Medieval Monday #1: The Plan & Looking Back

img_2949I thought a fun way to start my 2017 would be to create some sort of post on a Medieval and/or Renaissance topic each Monday. I managed to create a few new habits for myself in 2016, and this is an auspicious one for me, but I hope to accomplish it in 2017.

So my first step was to create some order, so I’m not posting on the same topic each week. I’ve got a handful of blogs I half-wrote, or just need to add pictures to and haven’t, or intended to write, but never did; this will be the theme for the 1st Monday: Looking Back. 2nd Mondays I want to devote to topics related to food, drink, and service, while 3rd Mondays will be for music and/or performance-related topics, and likely copied over from my other blog (but still new posts).

So… onto our first post! This is an unfinished post where I went through my thought process on assembling food for a dear friends vigil:

img_2943This was the food prepared for Master Asa in Svarta’s vigil for the Laurel, held in Iron Bog in June 2015.  I’ve known Asa for quite some time, and knew what came together had to seem to be a bountiful Viking luncheon, so to anachronistically speak. This was my first time organizing food for a vigil, and conveniently, there were active discussions going on among some very reputable Viking & Norse personas online about feasting and food in that era.

June is a bountiful month, and so fresh fruits and vegetables were at the top of the list. So was smoked fish (which was purchased)

img_2782Next: Pickling! I didn’t know how much I loved pickling things until I started work on this vigil. Pickled carrots, pickled rhubarb, pickled peas-in-their-pods, and pickled champignons (mushrooms) were served and well received. Why pickled veggies? Well, it was going to be a hot day, outside in June, so as fun as Skyr would’ve been, it wouldn’t have lasted as long as the carrots did.

My apprentice brother John Marshal took up the responsibility for making “Birka Bread” based bread found in the remains at Birka, and it went over very well, he was frying it up fresh most of the day!

img_2864John and my Laurel’s other student, Eirkr, came over one day to help make the sausage, based on an extant recipe, being equal parts beef, pork, and bacon, with thyme and leeks [need citation & book link, great book].

While a Viking and/or Norse entirely-themed array of food would have been one way to go, I decided to add some personal touches from myself, and from Asa’s friends to the offerings for the day.

The first addition were Pumpes (pork fullsizerendermeatballs, with currants, mace, and a bit of sugar, boiled in broth and served with a spiced sauce made with thickened almond milk). Second, was a Marchpane. This was my first marchpane publicly displayed, as well as my first attempt at gilding. It was an interesting adventure, and it was a lot of fun when we each took a moment to eat a piece at the end of the long, hot day.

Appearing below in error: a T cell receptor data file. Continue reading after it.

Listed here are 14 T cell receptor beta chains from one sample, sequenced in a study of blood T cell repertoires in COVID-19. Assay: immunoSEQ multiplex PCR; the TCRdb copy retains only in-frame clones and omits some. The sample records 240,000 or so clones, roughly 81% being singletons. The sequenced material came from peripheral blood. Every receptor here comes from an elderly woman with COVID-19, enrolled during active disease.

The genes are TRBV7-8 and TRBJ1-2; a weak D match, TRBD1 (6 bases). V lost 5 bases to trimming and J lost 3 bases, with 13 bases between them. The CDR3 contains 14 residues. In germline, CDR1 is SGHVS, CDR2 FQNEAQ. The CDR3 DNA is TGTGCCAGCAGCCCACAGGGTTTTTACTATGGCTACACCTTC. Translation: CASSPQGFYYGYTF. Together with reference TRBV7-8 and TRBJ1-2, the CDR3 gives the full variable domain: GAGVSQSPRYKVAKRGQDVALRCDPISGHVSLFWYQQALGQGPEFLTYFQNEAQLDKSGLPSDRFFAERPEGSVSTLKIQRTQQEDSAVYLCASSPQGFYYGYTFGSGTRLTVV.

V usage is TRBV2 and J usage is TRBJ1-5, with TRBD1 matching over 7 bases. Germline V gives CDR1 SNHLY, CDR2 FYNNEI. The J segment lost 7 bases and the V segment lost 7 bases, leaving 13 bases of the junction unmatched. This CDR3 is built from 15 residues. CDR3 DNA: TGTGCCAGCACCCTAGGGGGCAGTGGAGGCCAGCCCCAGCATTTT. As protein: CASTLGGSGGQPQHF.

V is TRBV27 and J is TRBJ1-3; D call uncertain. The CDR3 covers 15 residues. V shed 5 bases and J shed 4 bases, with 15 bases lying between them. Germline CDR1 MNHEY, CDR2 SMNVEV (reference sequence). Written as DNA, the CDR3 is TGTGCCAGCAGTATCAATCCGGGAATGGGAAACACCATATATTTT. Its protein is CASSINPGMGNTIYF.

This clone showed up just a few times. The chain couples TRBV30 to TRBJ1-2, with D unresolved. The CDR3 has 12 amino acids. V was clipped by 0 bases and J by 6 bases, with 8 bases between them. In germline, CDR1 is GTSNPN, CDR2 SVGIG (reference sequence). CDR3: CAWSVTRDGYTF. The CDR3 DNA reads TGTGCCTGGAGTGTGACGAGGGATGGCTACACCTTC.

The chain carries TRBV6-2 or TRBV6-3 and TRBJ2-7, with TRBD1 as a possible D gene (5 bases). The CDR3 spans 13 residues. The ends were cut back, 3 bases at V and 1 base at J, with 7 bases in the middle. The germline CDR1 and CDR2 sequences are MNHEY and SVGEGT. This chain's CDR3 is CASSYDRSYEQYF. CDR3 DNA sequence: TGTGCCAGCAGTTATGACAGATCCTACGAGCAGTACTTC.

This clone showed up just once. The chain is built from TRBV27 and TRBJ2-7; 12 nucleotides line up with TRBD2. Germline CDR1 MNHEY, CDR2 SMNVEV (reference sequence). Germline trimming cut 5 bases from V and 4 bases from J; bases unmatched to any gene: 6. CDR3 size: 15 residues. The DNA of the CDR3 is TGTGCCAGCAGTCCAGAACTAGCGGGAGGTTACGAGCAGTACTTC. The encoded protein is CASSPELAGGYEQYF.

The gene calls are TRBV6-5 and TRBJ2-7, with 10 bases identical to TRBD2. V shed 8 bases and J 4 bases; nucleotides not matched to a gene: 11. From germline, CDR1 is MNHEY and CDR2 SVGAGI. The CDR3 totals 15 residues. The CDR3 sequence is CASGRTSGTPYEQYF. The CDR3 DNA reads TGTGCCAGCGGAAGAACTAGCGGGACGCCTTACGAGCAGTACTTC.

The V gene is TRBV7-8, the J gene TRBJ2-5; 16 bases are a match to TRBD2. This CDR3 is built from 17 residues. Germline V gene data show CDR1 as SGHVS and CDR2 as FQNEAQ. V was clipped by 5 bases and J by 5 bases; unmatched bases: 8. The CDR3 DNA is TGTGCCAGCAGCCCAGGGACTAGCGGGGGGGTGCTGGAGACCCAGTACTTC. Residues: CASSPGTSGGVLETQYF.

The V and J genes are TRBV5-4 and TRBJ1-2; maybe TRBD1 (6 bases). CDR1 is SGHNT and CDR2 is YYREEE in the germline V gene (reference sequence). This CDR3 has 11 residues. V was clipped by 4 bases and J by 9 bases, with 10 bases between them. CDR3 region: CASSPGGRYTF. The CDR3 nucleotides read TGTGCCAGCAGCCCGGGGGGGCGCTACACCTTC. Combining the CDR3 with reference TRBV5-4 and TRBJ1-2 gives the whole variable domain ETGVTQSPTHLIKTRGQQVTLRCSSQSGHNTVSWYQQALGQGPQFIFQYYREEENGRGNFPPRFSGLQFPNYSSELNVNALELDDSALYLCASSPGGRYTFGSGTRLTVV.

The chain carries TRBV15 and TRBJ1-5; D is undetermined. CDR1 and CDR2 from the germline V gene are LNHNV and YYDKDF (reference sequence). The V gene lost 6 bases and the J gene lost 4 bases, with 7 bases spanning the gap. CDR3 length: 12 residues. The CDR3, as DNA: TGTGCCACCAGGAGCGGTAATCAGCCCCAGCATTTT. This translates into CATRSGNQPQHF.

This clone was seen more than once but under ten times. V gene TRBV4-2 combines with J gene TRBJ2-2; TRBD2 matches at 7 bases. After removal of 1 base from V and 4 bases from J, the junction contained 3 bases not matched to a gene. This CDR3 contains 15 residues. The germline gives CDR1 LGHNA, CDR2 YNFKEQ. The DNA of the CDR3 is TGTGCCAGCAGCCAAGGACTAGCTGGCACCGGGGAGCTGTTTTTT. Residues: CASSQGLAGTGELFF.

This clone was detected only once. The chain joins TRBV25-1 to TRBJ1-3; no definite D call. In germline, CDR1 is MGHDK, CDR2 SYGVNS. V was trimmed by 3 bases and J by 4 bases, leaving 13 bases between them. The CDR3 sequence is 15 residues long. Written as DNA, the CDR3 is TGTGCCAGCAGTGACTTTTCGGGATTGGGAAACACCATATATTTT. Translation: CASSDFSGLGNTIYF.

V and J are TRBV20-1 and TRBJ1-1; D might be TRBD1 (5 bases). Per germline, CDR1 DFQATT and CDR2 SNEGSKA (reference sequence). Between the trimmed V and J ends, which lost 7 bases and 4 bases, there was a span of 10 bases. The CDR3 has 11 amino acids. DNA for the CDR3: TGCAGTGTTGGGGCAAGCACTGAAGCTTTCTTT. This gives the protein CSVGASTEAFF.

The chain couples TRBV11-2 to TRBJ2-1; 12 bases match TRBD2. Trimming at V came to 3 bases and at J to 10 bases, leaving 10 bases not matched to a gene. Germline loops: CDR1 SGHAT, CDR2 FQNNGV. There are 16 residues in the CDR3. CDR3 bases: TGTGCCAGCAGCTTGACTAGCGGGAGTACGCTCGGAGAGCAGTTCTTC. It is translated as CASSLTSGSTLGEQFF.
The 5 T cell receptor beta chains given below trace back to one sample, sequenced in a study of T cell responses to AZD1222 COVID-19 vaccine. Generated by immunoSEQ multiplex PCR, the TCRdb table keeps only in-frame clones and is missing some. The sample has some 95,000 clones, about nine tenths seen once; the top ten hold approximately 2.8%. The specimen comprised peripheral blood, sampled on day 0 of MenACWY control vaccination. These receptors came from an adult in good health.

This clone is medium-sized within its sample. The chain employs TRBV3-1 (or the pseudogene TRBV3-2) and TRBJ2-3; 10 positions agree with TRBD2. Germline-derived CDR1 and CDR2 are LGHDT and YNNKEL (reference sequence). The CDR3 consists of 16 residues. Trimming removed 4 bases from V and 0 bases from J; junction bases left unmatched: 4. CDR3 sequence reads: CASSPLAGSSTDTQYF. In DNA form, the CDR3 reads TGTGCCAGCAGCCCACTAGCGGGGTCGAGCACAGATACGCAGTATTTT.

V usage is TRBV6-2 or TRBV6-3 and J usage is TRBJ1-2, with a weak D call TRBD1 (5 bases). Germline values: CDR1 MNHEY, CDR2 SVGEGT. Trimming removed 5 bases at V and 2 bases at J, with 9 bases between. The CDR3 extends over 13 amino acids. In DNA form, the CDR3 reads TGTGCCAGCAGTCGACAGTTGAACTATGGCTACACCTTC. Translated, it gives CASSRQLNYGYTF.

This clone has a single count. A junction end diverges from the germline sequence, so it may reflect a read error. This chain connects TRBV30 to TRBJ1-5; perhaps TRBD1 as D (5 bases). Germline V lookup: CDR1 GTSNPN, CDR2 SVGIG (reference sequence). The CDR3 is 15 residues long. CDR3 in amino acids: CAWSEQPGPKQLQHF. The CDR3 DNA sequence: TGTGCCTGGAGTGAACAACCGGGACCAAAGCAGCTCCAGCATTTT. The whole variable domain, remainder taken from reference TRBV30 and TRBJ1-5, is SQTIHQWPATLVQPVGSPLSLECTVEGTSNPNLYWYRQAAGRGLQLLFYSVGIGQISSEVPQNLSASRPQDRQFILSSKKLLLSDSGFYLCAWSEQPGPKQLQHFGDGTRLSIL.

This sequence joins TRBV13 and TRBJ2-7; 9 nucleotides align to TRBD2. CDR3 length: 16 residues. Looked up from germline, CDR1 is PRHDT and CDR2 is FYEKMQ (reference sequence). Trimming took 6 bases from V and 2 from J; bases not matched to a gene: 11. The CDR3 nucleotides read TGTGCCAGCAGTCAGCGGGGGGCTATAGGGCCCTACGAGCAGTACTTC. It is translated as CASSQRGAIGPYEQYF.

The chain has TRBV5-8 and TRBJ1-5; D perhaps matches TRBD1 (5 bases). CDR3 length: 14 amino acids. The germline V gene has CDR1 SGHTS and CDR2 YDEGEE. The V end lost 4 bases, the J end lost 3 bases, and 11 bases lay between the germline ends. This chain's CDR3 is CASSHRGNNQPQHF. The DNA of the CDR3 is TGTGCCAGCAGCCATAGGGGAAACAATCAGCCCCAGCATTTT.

Livia Petralia contributed her amazing roman dates (stuffed with nuts, covered in honey and pepper and baked in the oven, absolutely delicious), and she also made food specifically for Asa, and made sure Asa was fed & watered throughout the day, which was a huge help, for which I’m grateful.

img_2953My Laurel, Mistress Annetje made the mushroom & cheese pies, which are always a hit!

When it’s hot, you need to not only think about foods that will help restore electrolytes (like the pickled vegetables), but also beverage service. (Now) Master Alesone contributed Cherries Preserved in Syrup, which alongside my white-balsamic, mint sekanjabin, were available for guests to add to their water.

There wasn’t much time, so the salami and cheeses were bought, additional store-bought artisan bread was added, as well as crackers, since not everything was hand-eating-friendly.

img_2951The wooden shelves were crafted by Reijnier Verplank, and really helped bring the display to greater heights 😉 Really, levels make your food look better, always. It allowed me to get a wide variety of items into a relatively small space. Adding a big bunch of sage, and bits of rosemary served not only the purpose of filling gaps on the table, but also created a richer aromatic experience for the guest; if you’v ever walked into a medieval-style garden, you’ll understand how important aroma was to a garden, and I try to take that same methodology over to my dayboards and vigil food displays.

img_2949Many of the pottery items here were borrowed from Mistress Annetje and Mistress Brunissende.

A lot of people came together to make this happen, and for that I know I am thankful, as was Asa. Making food for your friends, and their friends is always a blast.

 

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One Response to Medieval Monday #1: The Plan & Looking Back

  1. Joseph Fling says:

    The book was “An Early Meal”… http://chronocopiapublishing.com/books/early-meal-viking-age-cookbook-and-culinary-odyssey
    and the recipe was called “Kettle Worms”. They were very tasty, we should make them again!

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